Listen and hear are two verbs commonly confused by English students. Many times, we use both words in the same conversation. It’s important to know what the difference is. Look at this example: A: Hi! Can you hear me? What … Continue reading Listen vs. Hear: What’s the difference?
Love is in the air, so I wanted to share some great vocabulary for romantic relationships. You’ll see these phrases on television, in movies, and of course, whenever people talk about being in love. No matter what stage of a relationship … Continue reading Speak the Language of Love: Vocabulary for romantic relationships
Ordering drinks can be intimidating for a non-native speaker. Everything is moving fast, so you quickly blurt out your order. “I’ll have 3 beers and…um…uh…a mojito.” There. You feel pretty good. You said it right. He understands you and starts to make the drinks, but suddenly he asks a second question… Continue reading What’s Your Poison? Vocabulary for ordering drinks at a bar
TOO = A negative description When something is not good, or you don’t like it, or you can’t use it, use too to describe it. When you use too in a sentence, it means that you are not happy, or … Continue reading Too vs. So: What’s the difference?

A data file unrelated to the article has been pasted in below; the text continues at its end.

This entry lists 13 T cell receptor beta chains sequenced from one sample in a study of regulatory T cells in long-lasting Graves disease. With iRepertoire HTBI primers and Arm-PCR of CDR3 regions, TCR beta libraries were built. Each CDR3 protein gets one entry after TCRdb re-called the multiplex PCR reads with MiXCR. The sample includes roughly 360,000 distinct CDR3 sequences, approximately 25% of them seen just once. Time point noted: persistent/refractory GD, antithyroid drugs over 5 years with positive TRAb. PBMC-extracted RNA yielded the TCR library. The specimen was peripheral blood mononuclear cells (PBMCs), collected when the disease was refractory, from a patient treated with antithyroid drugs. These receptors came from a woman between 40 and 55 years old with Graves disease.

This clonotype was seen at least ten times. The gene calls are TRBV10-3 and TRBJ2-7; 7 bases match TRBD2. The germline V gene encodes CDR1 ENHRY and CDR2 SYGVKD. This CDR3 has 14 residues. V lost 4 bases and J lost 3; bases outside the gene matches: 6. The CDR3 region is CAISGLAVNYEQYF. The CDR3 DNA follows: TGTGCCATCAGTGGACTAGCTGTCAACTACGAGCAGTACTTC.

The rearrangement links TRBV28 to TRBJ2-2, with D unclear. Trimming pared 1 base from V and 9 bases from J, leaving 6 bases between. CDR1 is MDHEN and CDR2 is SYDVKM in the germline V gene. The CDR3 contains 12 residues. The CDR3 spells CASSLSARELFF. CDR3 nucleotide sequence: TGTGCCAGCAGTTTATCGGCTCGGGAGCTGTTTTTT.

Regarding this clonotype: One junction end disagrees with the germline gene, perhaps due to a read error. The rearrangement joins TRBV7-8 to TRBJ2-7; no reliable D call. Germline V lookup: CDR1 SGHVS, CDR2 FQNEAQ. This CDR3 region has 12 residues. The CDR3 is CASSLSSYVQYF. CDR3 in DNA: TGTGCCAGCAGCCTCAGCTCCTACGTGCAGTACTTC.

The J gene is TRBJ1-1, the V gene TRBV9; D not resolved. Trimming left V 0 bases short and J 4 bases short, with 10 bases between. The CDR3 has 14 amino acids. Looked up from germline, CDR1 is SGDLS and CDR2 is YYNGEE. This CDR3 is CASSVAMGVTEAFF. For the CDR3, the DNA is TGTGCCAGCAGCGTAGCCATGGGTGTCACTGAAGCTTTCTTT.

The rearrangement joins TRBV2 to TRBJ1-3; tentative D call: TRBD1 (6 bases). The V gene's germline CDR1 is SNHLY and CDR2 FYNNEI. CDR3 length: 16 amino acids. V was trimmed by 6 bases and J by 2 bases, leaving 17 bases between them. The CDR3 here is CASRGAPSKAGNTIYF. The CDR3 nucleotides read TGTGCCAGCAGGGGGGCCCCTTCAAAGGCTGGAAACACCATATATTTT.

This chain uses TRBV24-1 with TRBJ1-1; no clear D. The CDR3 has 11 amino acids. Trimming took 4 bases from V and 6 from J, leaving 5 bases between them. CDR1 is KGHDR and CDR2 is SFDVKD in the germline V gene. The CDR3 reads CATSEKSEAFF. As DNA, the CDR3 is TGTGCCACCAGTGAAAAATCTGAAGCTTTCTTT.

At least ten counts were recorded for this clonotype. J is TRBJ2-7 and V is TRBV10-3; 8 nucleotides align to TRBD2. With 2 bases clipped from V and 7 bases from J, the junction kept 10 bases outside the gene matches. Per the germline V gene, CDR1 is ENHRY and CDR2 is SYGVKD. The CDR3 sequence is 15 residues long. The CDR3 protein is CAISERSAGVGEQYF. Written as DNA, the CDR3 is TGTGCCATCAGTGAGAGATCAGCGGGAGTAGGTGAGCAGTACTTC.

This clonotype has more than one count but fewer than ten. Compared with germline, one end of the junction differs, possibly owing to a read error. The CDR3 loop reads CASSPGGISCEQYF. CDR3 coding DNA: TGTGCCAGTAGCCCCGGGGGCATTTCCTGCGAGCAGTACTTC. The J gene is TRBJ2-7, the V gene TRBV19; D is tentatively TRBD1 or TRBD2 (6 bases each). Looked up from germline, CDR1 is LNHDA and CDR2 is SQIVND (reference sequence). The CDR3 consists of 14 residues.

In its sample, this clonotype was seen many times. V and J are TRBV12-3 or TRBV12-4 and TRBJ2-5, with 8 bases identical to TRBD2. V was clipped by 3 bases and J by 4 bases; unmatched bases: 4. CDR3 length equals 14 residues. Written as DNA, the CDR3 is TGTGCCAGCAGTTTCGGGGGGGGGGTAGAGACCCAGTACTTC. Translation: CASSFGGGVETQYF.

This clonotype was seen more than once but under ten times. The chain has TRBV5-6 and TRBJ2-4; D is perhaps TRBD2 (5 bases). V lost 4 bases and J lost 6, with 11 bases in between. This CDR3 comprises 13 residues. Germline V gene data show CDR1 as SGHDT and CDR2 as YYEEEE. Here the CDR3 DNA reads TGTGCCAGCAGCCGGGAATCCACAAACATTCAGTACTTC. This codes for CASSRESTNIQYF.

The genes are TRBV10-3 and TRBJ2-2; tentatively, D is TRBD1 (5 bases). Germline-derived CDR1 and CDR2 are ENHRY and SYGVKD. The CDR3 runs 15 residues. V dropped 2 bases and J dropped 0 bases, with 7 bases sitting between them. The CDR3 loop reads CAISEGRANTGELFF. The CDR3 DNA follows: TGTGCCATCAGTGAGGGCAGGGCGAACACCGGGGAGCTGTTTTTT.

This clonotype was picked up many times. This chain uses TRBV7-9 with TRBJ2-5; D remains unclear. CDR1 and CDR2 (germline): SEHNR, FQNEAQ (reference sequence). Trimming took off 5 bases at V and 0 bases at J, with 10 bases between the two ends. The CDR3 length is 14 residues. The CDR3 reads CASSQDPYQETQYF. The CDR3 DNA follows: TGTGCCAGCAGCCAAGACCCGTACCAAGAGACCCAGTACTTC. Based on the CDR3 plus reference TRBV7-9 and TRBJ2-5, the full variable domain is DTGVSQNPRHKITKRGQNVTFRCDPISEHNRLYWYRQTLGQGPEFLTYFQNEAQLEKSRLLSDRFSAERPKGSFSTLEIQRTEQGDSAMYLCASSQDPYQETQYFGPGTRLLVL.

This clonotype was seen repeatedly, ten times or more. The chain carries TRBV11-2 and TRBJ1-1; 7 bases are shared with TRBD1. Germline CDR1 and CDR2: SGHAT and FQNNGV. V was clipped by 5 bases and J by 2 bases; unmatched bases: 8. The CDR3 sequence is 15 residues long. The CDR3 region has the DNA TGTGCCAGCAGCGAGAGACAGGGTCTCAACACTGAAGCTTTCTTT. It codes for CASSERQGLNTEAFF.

History: The study of past events or people History is a subject that we study in school. We study the history of civilizations, important people, or topics, like the history of art. We only use the word history when referring … Continue reading History vs. Story: What’s the Difference?
I hope everyone is having a very Happy New Year so far! I think 2019 is going to be a great year! This year, I’m looking forward to eating healthier, learning new recipes, getting more exercise, and writing many more lessons … Continue reading Expressions with the Verb TO HAVE
These two very common words are easy to confuse. They both relate to a measure of time. However, they have completely different meanings, and it’s important to know which one to choose. Continue reading Still Or Until: What’s the Difference?